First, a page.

by B.B. Pelletier

Part 1

Cybergun brings us this Mini Uzi BB submachine gun.

This gun’s last report had lots of good comments from owners and from those who have been researching it. I think the most powerful feature it has is the fact that it fires from the open bolt. When you shoot, a heavy mass reciprocates in mock recoil. It’s the difference between an M3 grease gun that jumps all over the place when it fires and an HK MP5 that barely recoils at all. This Mini UZI CO2 BB Submachine Gun by Cybergun really jumps around.

I can see why people are impressed by its performance in full-auto. It feels so realistic with that heavy steel bolt working back and forth on every shot.

With the open bolt comes an open receiver, also just like the grease gun. When the gun’s ready to fire, the receiver looks menacingly open and ready for action.

This gun is open for business!

Accuracy is another feature we have yet to test, but everyone who owns the gun praises it for its accuracy. We’ll find out.

Charge the magazine and load
The 12-gram CO2 cartridge fits into the stick magazine, small end first. Don’t forget to put some Crosman Pellgunoil on the tip of each new cartridge before you pierce it. That will be blown through the valve, where it gets on every sealing surface and keeps the gun sealed against gas loss. With it, your gun should last for years. Without it, you may have an early failure.

The BBs are loaded one at a time, with the spring-loaded follower held down with the other hand. It isn’t the easiest thing to do, but it works. I found I could load 26 BBs, despite the manual stating that it holds 25.

Gas consumption
Most owners understand that a CO2 gun at this power level will get about 50 shots per cartridge. I tested for this and found that it does get 50 shots, but the last ones are not as fast as the average shots from the first magazine.

They advertise this gun at 344 f.p.s. I tested it with Daisy zinc-plated BBs, which I have found in the past to be the largest and most uniform BB Pyramyd Air carries. In other words, they’re always the fastest. In the test gun, they averaged 350 f.p.s. for 10 shots. The velocity range went from 345 to 357 f.p.s. I was pausing about 10 seconds between each shot for this test, and the temperature was 71 degrees F.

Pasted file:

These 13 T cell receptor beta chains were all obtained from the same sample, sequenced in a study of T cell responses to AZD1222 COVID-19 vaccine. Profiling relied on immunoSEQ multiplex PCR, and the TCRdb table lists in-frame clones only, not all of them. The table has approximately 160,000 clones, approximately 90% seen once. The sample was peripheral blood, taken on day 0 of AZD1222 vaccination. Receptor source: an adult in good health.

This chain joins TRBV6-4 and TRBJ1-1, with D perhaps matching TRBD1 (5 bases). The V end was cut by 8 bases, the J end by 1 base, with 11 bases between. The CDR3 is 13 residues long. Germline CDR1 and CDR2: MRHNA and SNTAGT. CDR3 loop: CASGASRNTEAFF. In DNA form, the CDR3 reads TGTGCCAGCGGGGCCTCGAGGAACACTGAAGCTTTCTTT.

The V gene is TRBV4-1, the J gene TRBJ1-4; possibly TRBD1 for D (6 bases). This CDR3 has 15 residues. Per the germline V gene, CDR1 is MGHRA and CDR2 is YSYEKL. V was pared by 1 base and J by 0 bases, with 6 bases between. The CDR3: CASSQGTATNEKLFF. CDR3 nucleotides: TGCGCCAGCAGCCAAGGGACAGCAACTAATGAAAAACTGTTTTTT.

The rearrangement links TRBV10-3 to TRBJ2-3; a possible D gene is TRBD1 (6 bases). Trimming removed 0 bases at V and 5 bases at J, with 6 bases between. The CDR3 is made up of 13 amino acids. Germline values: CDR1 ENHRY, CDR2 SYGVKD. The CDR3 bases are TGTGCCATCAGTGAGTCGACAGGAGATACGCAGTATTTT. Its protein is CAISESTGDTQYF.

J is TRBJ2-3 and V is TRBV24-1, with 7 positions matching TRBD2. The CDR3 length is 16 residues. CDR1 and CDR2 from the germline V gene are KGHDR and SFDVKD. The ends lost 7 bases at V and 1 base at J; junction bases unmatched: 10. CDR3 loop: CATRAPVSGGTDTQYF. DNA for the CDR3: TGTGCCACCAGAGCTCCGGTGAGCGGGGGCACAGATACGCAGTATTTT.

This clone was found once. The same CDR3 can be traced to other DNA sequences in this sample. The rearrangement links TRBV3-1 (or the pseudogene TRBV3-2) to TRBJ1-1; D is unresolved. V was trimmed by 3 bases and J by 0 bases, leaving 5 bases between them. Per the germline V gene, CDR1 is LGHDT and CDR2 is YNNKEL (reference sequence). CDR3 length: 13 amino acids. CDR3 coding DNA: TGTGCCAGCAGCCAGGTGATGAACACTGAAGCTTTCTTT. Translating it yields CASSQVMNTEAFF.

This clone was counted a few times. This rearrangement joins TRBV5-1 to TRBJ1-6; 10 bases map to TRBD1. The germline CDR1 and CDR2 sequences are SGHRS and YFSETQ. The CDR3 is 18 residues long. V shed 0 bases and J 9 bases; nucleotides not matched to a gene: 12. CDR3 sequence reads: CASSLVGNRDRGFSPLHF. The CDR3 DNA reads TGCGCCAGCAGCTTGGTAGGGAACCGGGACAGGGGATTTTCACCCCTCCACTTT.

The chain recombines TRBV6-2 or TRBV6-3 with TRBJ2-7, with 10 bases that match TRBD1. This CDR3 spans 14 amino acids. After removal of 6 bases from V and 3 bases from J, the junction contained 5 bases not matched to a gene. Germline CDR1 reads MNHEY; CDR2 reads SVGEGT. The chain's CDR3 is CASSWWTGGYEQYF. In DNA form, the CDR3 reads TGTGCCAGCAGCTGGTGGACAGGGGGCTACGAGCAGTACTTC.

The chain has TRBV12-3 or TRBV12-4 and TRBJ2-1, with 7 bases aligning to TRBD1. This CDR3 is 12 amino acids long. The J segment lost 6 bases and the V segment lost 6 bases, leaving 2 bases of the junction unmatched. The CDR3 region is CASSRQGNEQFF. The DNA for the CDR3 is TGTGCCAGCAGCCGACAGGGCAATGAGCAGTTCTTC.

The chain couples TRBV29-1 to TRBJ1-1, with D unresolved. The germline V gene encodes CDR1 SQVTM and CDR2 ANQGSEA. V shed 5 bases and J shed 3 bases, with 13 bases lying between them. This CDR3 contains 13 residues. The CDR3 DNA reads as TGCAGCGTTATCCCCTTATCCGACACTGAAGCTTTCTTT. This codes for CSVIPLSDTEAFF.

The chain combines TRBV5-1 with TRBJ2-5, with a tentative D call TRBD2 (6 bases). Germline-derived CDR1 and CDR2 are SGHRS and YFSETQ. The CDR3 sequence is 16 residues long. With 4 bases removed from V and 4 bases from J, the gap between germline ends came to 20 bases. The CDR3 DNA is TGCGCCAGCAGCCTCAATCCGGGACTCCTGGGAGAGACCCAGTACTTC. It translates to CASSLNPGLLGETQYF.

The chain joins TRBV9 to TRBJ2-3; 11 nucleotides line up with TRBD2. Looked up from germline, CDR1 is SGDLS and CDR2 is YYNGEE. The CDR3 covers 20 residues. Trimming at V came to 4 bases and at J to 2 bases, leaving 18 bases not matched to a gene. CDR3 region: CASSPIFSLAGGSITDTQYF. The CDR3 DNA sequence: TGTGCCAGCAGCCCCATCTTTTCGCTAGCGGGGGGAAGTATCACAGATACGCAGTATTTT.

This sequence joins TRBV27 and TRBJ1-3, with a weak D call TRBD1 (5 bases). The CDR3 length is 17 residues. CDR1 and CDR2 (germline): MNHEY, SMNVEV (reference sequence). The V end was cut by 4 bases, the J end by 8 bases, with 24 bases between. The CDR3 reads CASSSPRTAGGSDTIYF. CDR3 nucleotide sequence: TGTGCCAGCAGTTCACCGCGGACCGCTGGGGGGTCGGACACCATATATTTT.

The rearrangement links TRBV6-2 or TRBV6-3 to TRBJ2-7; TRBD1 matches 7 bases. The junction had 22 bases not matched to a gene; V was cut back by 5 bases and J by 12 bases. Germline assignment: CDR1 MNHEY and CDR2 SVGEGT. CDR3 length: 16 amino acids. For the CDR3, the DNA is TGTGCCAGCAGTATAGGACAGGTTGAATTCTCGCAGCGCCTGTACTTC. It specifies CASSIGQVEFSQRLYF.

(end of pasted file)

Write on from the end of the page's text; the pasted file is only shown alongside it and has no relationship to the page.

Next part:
I tested how much velocity is lost by firing very fast. We know that cooling a CO2 gun causes it to shoot slower, and the CO2 is what cools the gun. The faster you shoot each shot, the faster the gun cools down and slows down. To test this, I fired 12 quick shots as fast as I could pull the trigger, then chronographed the next shot. It went 313 f.p.s. That should tell you guys who modify the gun to shoot full-auto what’s going to happen. As you hold down the trigger, you’re going to lose velocity to the tune of about 40 f.p.s. That’s not such a great loss and I think you won’t really notice it.

Gas consumption
Another thing I wanted to test was the overall gas consumption. Other owners said they’re getting about two magazines per CO2 cartridge, which would be 50 shots. That sounds about right, given that the gas also has to operate that heavy bolt. I chronographed shot No. 49 at 283 f.p.s. Shot 50 went 269 f.p.s. Because I was able to get 26 BBs in the magazine, I also got shots 51 and 52. Shot 51 was lost, but shot 52 went 231 f.p.s. The gun is definitely out of gas at that point, though the bolt still comes all the way back. To load more BBs and attempt to get a few extra shots is just asking for a jammed BB in the barrel.

I’d forgotten that the gun has a grip safety but was reminded when I started shooting it. Also, it didn’t register that I had to cock the bolt for the first shot. Since we had a question about how you can see the sights with that fat knob in the way (the cocking knob), I’m showing it here, so you can see the wide slot cut through the center.

Here is how you sight through the cocking knob.

Rating so far
It’s difficult to remember the other BB submachine guns at this point in time, but I think I can safely say this one has the most realistic feeling recoil. That heavy bolt really rocks the gun when it moves. I do like the grip safety, and even the trigger seems pretty crisp and positive for this type of BB gun. Although there are a few plastic parts on the outside of the gun, this is a very heavy airgun that gives a solid sense when you shoot it. If it’s as accurate as the owners say, it’ll be a winner in my book.